Even with AC, some days are just too hot to bake. Now, if I didn't care about jacking up my electrical bill or harming the environment, I would bake, but I do care about those things, so... the oven has remained off (mostly).
Now I should try my hand at baking bread on the grill, but either I'm too lazy or too uneasy about a bread failure, I can't decide which to call it. Even with machines, a lot of time is invested into making a loaf of bread, so having to throw a loaf away is not something I'm up for.
So, I bought a loaf from the grocery store yesterday. It's a nice seeded bread and about the only halfway decent bread I can get in either Safeway or Giant (the grocery stores near us). Normally the bread is $3.99, but was on sale for $2.99. I also always buy a loaf of potato bread for Henry as that's the bread he likes for his peanut butter sandwiches. That is just a bunch of fluff and costs $3.19. The markup on bread is incredible, which is why we make it, however, the price of flour is about to go up for consumers.
With everything burning in Russia, their fields have burned down, which means the demand for American flour will and has gone up. Bakeries are already feeling it quite a bit as wholesale prices have jetted up. For now, since markup is so high on breads, the big companies have just soaked up the cost of the flour, keeping bread prices the same, but smaller artisan bakeries might not be able to do that and I have no idea what it will do to flour sold at grocery stores. King Arthur flour is already $4.85 for 5 lbs, so I'm curious where it will go.
Another musing. My mother in law made an apple strudel for the party we had last weekend. Henry was so happy to see it, he ate 4 pieces. Adrian loves it too, so he had 3. Sonja, seeing how much her grandsons love the strudel, made some more last night.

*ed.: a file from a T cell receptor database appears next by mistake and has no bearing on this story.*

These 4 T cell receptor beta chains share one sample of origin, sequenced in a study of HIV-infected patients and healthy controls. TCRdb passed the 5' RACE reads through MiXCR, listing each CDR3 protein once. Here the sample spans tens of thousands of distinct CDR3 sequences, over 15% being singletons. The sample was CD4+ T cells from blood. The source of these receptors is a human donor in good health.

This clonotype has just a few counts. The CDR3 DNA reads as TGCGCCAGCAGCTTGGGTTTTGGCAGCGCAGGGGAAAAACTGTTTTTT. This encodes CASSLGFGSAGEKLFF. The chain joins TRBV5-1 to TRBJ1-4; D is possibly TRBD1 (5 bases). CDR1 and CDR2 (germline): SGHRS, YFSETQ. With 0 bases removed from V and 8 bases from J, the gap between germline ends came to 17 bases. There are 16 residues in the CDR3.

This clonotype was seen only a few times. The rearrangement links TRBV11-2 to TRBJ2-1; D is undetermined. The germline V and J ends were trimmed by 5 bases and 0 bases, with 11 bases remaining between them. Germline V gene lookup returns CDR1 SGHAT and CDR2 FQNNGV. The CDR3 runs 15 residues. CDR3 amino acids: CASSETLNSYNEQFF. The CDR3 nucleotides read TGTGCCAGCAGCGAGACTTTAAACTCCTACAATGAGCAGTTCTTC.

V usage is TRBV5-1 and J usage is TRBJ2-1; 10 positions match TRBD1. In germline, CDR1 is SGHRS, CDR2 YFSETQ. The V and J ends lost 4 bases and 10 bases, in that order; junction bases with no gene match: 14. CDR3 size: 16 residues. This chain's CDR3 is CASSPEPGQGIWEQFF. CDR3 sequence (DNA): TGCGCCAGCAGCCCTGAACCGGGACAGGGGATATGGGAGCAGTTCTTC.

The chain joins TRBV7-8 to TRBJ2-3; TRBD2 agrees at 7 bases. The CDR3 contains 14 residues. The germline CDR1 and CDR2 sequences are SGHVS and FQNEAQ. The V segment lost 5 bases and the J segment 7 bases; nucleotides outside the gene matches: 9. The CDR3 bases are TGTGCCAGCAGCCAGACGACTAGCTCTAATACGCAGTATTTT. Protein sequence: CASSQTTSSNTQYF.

Now Sonja doesn't make anything that is difficult and her apple strudel is no exception, which is nice as it is good to have some easy snacks/baked goods too. I've watched her make it a couple times and some of the things she does doesn't seem to make sense to me, so, being the curious person I am, I looked up some strudel recipes.
Of course, like so many traditional foods, there are a ton of recipes out there as people didn't use cookbooks - they just did what their grandmothers did.
While searching, I found some great sources. I did find the easy way that Sonja does with phyllo dough and grated apples, but also the traditional way too. I found this you tube video. Subtitles in German, but you can get the idea of how to do it: http://il.youtube.com/watch?v=q2GQgMYEZbc.
For some reason, watching it being made in a German/Austrian home makes it feel more authentic.
But, since I'm an American, and like more detailed instructions, this is a great resource too. http://il.youtube.com/watch?v=6ZcXjDMD_y4&feature=related Happens to be the exact food processor I have (and this video must be a little old as that food processor is now 14 years old): Watching the dough stretch is amazing. I've never, ever attempted anything like it, but now I'm intrigued... kind feel challenged to see if I can adopt this skill or not. I have to laugh though, because the sex ed teacher in me thinks, "That dough is thin like a condom". I'm probably the only person who would think like that! LOL
Then, I got excited when I saw this blog with a recipe from the book I ownKaffeehaus: Exquisite Desserts from the Classic Cafés of Vienna, Budapest and Prague by Rick Rodgers: Applestrudel
Now I really need to try it... But I'll try it while Sonja is in Croatia as I don't want to step on her 'strudel' toes. But, if I get the hang of it, I'll show her when she comes back as she has stories of her grandmother stretching the dough on the table, but then all of a sudden she couldn't do it any more with the thought that maybe the flour changed. She might get a kick out of seeing it done again - that is, if I can get the hang of it.